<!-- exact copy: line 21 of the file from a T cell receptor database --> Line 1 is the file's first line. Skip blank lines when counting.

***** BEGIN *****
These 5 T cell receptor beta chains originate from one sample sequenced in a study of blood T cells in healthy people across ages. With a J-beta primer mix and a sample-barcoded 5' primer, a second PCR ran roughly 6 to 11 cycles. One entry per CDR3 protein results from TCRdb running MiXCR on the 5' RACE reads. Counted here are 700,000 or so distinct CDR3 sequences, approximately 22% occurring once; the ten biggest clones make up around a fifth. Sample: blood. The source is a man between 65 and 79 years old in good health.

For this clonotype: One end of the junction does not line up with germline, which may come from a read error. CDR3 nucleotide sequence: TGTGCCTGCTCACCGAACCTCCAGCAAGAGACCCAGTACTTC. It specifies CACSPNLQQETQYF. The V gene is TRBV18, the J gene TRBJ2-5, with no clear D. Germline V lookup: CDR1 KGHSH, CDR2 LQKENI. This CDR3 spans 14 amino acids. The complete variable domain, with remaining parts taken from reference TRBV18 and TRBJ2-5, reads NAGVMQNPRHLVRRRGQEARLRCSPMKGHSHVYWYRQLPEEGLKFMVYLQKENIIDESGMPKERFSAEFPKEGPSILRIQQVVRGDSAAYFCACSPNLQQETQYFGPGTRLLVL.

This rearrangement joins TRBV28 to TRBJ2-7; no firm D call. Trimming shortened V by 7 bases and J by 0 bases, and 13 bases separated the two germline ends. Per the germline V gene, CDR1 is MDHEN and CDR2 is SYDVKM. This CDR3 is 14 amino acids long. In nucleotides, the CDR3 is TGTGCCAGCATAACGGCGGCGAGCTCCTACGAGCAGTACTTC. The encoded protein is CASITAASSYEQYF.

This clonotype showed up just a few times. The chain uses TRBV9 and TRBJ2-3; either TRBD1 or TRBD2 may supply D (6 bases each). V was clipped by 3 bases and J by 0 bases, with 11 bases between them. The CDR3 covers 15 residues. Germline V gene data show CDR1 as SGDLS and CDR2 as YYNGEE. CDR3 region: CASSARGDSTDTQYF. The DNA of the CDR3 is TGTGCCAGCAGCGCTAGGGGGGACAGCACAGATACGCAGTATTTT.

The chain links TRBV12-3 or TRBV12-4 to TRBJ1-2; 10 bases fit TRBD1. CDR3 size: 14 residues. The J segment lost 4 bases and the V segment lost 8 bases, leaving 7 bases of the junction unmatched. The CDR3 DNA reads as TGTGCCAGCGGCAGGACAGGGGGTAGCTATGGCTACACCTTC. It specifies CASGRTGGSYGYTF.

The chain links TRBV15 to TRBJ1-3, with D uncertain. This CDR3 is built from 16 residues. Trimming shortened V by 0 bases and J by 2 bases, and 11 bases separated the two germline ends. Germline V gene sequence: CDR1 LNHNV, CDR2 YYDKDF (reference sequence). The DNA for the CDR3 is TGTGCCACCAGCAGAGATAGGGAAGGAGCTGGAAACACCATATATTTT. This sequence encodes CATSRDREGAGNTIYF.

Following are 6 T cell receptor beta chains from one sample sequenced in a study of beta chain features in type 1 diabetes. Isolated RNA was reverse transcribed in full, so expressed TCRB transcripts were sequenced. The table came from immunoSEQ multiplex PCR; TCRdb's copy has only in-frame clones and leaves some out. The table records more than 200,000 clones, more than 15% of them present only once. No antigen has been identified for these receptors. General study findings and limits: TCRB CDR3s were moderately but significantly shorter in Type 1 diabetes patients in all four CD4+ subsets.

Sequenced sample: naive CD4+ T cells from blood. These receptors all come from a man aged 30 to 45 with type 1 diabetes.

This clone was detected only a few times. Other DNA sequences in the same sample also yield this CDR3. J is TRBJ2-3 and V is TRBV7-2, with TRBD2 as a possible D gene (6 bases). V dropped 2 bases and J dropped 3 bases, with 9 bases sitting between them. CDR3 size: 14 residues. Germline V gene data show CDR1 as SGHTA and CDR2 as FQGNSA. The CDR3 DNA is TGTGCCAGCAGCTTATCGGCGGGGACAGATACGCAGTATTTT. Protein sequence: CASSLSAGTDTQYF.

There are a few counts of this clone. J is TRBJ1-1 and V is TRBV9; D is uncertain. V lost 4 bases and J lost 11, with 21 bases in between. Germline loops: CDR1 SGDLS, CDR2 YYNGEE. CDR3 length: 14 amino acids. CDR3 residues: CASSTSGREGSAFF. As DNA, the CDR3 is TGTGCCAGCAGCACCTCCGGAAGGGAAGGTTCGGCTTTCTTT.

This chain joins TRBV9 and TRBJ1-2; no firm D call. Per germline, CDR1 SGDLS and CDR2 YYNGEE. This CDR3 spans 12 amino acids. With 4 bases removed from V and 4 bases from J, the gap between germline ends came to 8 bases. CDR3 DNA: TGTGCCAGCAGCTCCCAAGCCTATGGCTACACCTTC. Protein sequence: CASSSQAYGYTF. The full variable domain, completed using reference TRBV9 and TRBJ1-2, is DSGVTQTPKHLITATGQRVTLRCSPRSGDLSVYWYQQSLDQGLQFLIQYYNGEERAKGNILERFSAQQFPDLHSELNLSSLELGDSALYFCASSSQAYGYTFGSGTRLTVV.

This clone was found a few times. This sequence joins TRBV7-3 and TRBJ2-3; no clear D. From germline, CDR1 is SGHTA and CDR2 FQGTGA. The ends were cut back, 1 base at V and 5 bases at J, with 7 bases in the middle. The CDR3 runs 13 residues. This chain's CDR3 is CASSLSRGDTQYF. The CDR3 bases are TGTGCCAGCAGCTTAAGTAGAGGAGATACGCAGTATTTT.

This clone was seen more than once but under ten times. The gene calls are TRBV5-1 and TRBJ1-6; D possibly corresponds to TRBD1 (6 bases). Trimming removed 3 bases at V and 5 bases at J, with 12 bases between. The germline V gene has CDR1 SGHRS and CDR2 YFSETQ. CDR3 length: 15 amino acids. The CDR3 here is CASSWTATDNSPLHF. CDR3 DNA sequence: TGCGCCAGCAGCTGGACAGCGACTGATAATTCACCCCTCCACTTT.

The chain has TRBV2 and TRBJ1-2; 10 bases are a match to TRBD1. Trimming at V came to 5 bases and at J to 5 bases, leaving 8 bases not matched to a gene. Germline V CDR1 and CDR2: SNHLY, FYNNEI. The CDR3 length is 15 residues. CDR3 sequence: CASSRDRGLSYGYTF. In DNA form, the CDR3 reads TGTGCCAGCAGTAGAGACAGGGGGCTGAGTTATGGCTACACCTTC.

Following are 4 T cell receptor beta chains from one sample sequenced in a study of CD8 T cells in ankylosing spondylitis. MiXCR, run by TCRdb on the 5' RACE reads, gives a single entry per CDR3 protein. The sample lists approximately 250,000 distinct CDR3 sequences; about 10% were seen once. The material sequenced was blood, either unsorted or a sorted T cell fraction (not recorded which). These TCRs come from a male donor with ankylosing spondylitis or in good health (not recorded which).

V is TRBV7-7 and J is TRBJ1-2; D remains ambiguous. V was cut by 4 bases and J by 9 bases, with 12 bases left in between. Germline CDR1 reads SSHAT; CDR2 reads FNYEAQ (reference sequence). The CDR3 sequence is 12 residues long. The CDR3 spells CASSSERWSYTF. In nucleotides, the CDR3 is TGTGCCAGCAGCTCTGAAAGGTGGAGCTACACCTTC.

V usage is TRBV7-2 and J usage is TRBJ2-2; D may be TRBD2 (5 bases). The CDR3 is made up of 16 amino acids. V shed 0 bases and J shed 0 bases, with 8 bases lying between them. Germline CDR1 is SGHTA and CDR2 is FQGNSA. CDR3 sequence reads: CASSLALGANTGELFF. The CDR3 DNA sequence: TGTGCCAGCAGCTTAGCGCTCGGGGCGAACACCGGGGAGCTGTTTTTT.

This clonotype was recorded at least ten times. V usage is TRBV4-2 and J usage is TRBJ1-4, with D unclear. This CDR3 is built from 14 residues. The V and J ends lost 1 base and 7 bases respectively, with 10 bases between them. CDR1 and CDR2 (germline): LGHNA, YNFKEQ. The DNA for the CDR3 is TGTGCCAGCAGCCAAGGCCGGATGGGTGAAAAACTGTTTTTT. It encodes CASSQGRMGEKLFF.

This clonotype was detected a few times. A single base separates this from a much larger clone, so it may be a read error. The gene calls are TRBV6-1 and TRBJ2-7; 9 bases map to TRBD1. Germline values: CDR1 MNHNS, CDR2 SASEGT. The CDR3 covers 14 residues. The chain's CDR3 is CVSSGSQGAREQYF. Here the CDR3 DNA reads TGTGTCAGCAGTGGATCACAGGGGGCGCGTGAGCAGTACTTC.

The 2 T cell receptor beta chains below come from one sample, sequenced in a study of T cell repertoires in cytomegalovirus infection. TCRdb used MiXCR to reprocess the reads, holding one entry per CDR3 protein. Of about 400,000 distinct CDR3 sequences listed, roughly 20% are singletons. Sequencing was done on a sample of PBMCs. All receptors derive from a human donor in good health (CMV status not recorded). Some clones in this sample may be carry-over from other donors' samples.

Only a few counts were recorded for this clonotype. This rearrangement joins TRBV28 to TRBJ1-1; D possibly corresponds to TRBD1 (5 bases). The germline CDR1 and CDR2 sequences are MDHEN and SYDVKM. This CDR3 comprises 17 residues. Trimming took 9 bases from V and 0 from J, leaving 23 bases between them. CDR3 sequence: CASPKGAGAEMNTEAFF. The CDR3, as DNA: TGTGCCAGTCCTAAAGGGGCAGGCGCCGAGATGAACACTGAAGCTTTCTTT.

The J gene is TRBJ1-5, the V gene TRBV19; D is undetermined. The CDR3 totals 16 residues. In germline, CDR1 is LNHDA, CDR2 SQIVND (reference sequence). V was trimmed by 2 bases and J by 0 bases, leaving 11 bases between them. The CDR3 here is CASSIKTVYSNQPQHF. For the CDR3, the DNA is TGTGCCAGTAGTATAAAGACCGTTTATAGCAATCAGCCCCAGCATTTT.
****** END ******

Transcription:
Only a few counts were recorded for this clonotype. This rearrangement joins TRBV28 to TRBJ1-1; D possibly corresponds to TRBD1 (5 bases). The germline CDR1 and CDR2 sequences are MDHEN and SYDVKM. This CDR3 comprises 17 residues. Trimming took 9 bases from V and 0 from J, leaving 23 bases between them. CDR3 sequence: CASPKGAGAEMNTEAFF. The CDR3, as DNA: TGTGCCAGTCCTAAAGGGGCAGGCGCCGAGATGAACACTGAAGCTTTCTTT.